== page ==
The wolf is exclusive to this set and is fairly cute, for a blocky wolf. The head and neck being all one piece looks pretty awkward, but the Internet tells me that they did a pretty good job capturing the general shape. The red plate is apparently supposed to indicate a collar, so while the box calls it a wolf it would be more accurate to call it a dog, in Minecraft parlance.
With this being the third Minecraft set I've built and reviewed, I tried to think about it from different perspectives as I was building it, to try to figure out what makes it appealing. When the partnership between LEGO and Mojang was first announced, many people commented that Minecraft was already LEGO, and making sets based off the game was silly since all you had to do was buy existing sets. I think a lot of those people are remembering the LEGO sets of their youth though. I feel like these sets look like old sets from the 1980s that I loved as a kid look like now when I go back to look at pictures of them. They have very simple shapes and lines and evoke the ideas of real-world objects without really looking like those items. It's a more abstract representation as compared to the smoother and more-detailed sets that we get today, like the Speed Champions cars with hardly any studs showing. It's a different aesthetic without a doubt. I'm still not a fan of it, but at least now I feel like I can better understand and appreciate it.
So with all that said, this set is a representation of an outpost in the desert. There's a wall to keep the skeletons and other monsters out, a watchtower with a TNT launcher on it, a hut with a bed, an oven and workbench, and a launch with a little boat. There's a lot to see and a bunch of details here and there. I like the plantlife in particular - it's a nice little touch that doesn't go overboard to ruin the desert vibe.
Through the use of hinge pieces and modular building, the set folds open to allow easier access to the inside. You can see in the hut to make it easier to play with and of course expand the inspiration the set provides.
The other half of the fun is in playing with the set. How well does the set function and is it enjoyable to play with?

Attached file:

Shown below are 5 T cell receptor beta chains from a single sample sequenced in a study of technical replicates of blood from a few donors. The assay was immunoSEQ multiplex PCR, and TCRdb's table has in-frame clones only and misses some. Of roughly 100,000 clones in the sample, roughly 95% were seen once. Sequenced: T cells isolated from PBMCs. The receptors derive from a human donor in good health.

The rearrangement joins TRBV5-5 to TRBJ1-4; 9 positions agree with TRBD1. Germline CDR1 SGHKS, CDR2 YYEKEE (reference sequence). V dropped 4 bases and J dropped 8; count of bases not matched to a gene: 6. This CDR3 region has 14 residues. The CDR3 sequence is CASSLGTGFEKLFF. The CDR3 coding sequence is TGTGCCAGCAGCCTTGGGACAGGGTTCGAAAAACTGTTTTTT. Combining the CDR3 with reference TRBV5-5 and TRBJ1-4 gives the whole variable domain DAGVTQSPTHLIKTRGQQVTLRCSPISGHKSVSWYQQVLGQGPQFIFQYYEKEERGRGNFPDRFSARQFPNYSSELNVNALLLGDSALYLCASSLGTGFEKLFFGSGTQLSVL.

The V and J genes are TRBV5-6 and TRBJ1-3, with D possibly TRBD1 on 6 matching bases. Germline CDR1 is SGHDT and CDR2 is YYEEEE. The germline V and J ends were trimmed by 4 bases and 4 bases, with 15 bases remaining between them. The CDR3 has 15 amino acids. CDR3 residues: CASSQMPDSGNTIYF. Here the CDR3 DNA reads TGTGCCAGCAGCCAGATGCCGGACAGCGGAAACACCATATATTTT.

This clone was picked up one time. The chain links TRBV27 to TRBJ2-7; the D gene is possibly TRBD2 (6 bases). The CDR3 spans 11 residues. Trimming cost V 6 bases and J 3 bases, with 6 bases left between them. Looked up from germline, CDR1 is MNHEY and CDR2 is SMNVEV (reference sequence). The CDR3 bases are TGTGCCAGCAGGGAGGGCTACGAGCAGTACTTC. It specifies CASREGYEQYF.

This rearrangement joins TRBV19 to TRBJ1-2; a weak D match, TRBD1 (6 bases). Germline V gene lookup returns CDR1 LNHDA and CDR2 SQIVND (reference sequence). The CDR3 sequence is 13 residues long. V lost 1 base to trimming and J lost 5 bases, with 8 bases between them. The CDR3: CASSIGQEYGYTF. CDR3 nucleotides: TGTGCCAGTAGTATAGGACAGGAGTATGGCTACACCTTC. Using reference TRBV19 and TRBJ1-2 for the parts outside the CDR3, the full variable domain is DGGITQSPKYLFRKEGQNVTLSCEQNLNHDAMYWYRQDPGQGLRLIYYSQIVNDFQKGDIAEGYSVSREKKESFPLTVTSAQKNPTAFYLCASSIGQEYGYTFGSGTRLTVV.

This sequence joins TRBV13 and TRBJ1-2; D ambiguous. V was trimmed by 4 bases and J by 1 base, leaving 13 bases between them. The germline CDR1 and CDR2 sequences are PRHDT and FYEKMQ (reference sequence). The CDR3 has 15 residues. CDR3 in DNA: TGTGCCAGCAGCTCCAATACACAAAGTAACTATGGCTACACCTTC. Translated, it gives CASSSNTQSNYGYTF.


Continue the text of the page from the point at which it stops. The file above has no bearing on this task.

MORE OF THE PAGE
There's a lot of playability crammed in here, with five characters and a bunch of features. Of course there's the opening doors and also a TNT launcher that does its trick provided you apply enough force. There's also a catapult in the desert to simulate the explosion of the TNT and send the skeletons flying. You can slide the boat into the water, and have Steve float over to other playsets to have new adventures. On the back of the set, a bunch of the blocks are connected via 2x2 jumper plates, so you can easily 'mine' them for raw materials. A lot of the set, in fact, is easily disassemblable, especially the hut. This helps encourage kids to build their own creations, which the instruction book has steps for to help inspire young builders. For fans of Minecraft, there's certainly a lot that can be done here.
Once it's all said and done, how does the set stack up? Should I get it?
What's to like?
- Good selection of characters
- Decent variety of basic bricks
- Lots of playability
What's not to like?
- Boring build
- Blocky aesthetic
- Few unique parts
- Mostly basic bricks
Most of my criticisms for this set have to do with the fact that it's based on the Minecraft license. If you're a fan of the game and the visual style, you can probably ignore those and you will likely enjoy this set. At $60 for 519 pieces, most of them basic bricks, people who are more fans of LEGO than the game can safely pass on this one. There's certainly a lot of play potential, but overall the value seems fairly lacking.
Thank you all for reading and watching this review - we hope you enjoyed it! We always appreciate your feedback and questions, post them in the Talkback and we'll reply to them as time permits. And of course, you can keep checking back on BZPower for more LEGO news and set reviews!